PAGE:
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Rig Rundown: The Bouncing Souls

The seminal East Coast punks prove that beat-up guitars and undeniable hooks can keep a band touring the world for over three decades.

Before soundcheck, PG’s Perry Bean dropped into Nashville’s Exit/In to spend some quality time with hopeless romantics Pete Steinkopf (guitarist/producer/engineer) and Bryan Kienlen (bassist) who were touring in celebration of the band’s 30th anniversary. The duo shows off the gnarliest instruments, road-tested tube heads, and a few key tone tweakers that bring their punk-rock tales to life.

Since 1989, if you’ve seen cofounding guitarist Pete Steinkopf onstage, you’ve most likely seen him joined by this 1979 Gibson Les Paul Custom. Minimal things have been done to his No. 1, but the battered stage soldier recently did receive its first refret and the original bridge pickup was rewired by Russo Music in Asbury Park, New Jersey. All of his 6-strings use Ernie Ball Slinky .011–.048 strings.

Pete Steinkopf’s equally worn-down backup is this 1979 Gibson Les Paul Custom. Both guitars are always tuned to E standard.

For ultimate firepower, Pete Steinkopf goes full-on arena rocker with the help of three blaring amps. First one in the lineup is a Marshall 2555 Silver Jubilee.

Pete Steinkopf’s middle amp is rock’s industry standard, a Marshall JCM800.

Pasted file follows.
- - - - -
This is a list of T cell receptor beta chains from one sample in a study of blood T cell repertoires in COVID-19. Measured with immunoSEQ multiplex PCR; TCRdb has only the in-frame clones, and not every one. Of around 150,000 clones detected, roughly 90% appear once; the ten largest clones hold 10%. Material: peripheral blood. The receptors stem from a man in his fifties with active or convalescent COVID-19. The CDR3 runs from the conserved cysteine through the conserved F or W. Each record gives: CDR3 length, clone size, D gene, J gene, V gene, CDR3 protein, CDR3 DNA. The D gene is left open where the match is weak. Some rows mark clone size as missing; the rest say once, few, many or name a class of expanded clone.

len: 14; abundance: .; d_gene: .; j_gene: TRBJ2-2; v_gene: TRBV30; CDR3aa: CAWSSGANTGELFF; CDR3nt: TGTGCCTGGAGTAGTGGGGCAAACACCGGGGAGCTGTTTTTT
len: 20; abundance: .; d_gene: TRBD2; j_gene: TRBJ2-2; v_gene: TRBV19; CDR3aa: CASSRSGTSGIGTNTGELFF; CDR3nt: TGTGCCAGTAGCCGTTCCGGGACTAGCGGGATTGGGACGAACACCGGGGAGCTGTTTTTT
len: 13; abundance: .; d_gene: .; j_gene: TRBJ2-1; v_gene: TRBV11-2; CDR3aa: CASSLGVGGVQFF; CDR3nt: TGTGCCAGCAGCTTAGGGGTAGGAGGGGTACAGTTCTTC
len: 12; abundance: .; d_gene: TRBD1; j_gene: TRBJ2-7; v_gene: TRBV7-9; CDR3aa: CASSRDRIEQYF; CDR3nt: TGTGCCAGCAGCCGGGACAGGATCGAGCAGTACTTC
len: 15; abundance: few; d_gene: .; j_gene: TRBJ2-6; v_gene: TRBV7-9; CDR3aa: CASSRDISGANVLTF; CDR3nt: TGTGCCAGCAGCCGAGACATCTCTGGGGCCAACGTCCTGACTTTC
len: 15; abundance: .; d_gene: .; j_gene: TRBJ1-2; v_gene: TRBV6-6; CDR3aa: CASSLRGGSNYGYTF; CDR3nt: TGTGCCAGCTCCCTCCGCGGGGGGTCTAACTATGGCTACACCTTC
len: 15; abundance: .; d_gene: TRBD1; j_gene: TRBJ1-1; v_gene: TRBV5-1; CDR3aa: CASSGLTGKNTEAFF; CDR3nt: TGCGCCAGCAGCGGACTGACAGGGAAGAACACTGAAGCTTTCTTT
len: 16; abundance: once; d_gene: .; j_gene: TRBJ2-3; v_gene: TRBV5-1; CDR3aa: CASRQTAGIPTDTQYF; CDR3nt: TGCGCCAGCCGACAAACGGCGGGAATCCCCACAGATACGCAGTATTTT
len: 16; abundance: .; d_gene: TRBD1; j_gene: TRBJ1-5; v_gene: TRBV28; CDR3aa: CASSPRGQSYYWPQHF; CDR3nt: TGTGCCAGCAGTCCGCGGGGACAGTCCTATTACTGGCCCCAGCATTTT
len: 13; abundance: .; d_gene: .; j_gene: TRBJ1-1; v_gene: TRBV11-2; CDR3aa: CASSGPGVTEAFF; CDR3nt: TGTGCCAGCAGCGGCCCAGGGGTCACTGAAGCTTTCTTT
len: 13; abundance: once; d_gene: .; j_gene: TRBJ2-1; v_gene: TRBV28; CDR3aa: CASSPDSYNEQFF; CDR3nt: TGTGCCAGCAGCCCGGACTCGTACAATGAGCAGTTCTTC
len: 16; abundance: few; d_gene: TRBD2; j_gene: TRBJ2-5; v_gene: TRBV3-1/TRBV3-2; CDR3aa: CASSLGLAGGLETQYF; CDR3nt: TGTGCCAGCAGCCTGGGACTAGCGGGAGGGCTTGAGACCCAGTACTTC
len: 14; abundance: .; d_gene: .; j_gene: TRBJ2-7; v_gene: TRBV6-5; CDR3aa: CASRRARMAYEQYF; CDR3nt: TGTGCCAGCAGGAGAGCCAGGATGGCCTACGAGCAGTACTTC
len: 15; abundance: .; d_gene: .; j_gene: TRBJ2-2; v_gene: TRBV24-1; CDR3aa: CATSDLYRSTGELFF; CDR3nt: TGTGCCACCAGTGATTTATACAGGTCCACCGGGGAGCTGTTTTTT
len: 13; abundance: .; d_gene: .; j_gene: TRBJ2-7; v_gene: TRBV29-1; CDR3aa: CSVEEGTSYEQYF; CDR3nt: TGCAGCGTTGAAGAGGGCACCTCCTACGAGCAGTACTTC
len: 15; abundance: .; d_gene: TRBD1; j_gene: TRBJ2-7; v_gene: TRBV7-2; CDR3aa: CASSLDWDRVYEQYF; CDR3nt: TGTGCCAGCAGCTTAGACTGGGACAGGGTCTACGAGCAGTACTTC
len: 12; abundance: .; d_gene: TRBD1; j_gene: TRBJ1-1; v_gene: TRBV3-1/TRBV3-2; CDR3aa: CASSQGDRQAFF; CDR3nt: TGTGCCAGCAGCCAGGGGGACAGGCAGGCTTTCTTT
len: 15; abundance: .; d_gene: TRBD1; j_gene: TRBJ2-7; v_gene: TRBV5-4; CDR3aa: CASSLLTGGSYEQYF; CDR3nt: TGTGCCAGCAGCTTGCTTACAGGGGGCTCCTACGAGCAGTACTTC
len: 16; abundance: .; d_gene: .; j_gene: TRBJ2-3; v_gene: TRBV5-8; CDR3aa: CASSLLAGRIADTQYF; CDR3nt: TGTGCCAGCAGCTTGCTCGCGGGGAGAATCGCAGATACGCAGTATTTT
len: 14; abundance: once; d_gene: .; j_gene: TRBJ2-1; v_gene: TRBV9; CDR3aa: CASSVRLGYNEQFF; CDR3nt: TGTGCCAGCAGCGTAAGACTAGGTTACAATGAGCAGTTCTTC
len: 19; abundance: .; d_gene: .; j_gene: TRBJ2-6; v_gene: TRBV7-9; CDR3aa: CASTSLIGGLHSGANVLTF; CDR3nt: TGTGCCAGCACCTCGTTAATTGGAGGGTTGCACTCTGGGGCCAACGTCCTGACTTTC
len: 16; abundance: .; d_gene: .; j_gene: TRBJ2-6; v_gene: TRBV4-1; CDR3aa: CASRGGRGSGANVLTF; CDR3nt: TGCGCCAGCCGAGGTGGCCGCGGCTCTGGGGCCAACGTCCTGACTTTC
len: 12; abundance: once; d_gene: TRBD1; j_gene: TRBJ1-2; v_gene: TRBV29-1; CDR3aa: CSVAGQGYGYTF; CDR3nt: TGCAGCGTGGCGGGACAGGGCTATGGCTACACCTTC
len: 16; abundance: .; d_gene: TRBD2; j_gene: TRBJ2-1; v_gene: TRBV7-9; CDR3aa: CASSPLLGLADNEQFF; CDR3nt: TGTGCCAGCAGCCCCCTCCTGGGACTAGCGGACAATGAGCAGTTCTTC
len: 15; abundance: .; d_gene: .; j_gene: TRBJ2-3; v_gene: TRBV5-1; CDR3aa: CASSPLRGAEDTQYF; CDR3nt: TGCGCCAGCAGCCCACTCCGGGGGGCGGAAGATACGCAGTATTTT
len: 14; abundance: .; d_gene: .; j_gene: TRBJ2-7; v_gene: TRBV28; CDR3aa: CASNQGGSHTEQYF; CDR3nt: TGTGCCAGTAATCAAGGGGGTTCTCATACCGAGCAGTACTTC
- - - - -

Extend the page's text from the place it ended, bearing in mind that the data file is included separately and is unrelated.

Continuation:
And the third amp in Steinkopf’s equation is a Vox AC30.

A man of few pedals, Pete Steinkopf travels with three essential stomps—seen here is an MXR Micro Amp and Electro-Harmonix Memory Man.

And lastly, to thicken up Pete Steinkopf’s solos, he kicks on a Boss DC-2 Dimension C Chorus.

Everything is controlled by Pete Steinkopf’s beautiful Bob Bradshaw-designed Custom Audio Electronics RS-5 midi switcher.

Over the last 30 years of being the only Bouncing Souls bassist, Bryan Kienlen has played thousands of shows with his trusty 1966 Fender Jazz Bass that he bought during an early tour at Mike’s Music in Cincinnati, Ohio.

While his main ’66 has never left him stranded, Bryan Kienlen knows to hit the road prepared, so he also has this 1966 Fender J as an alluring backup. He’s a pick man (whatever he can grab) and both 4-strings use Ernie Ball Slinky .045–.105 strings.

Bryan Kienlen gets all the dynamic shifts and tonal changes he needs from his playing style, so the only thing between his J basses and the crowd is a pair of Ampeg heads—a SVT-2 Pro (main) and an SVT-III Pro (backup/recording). Both heads go through matching Ampeg 8x10 cabs.

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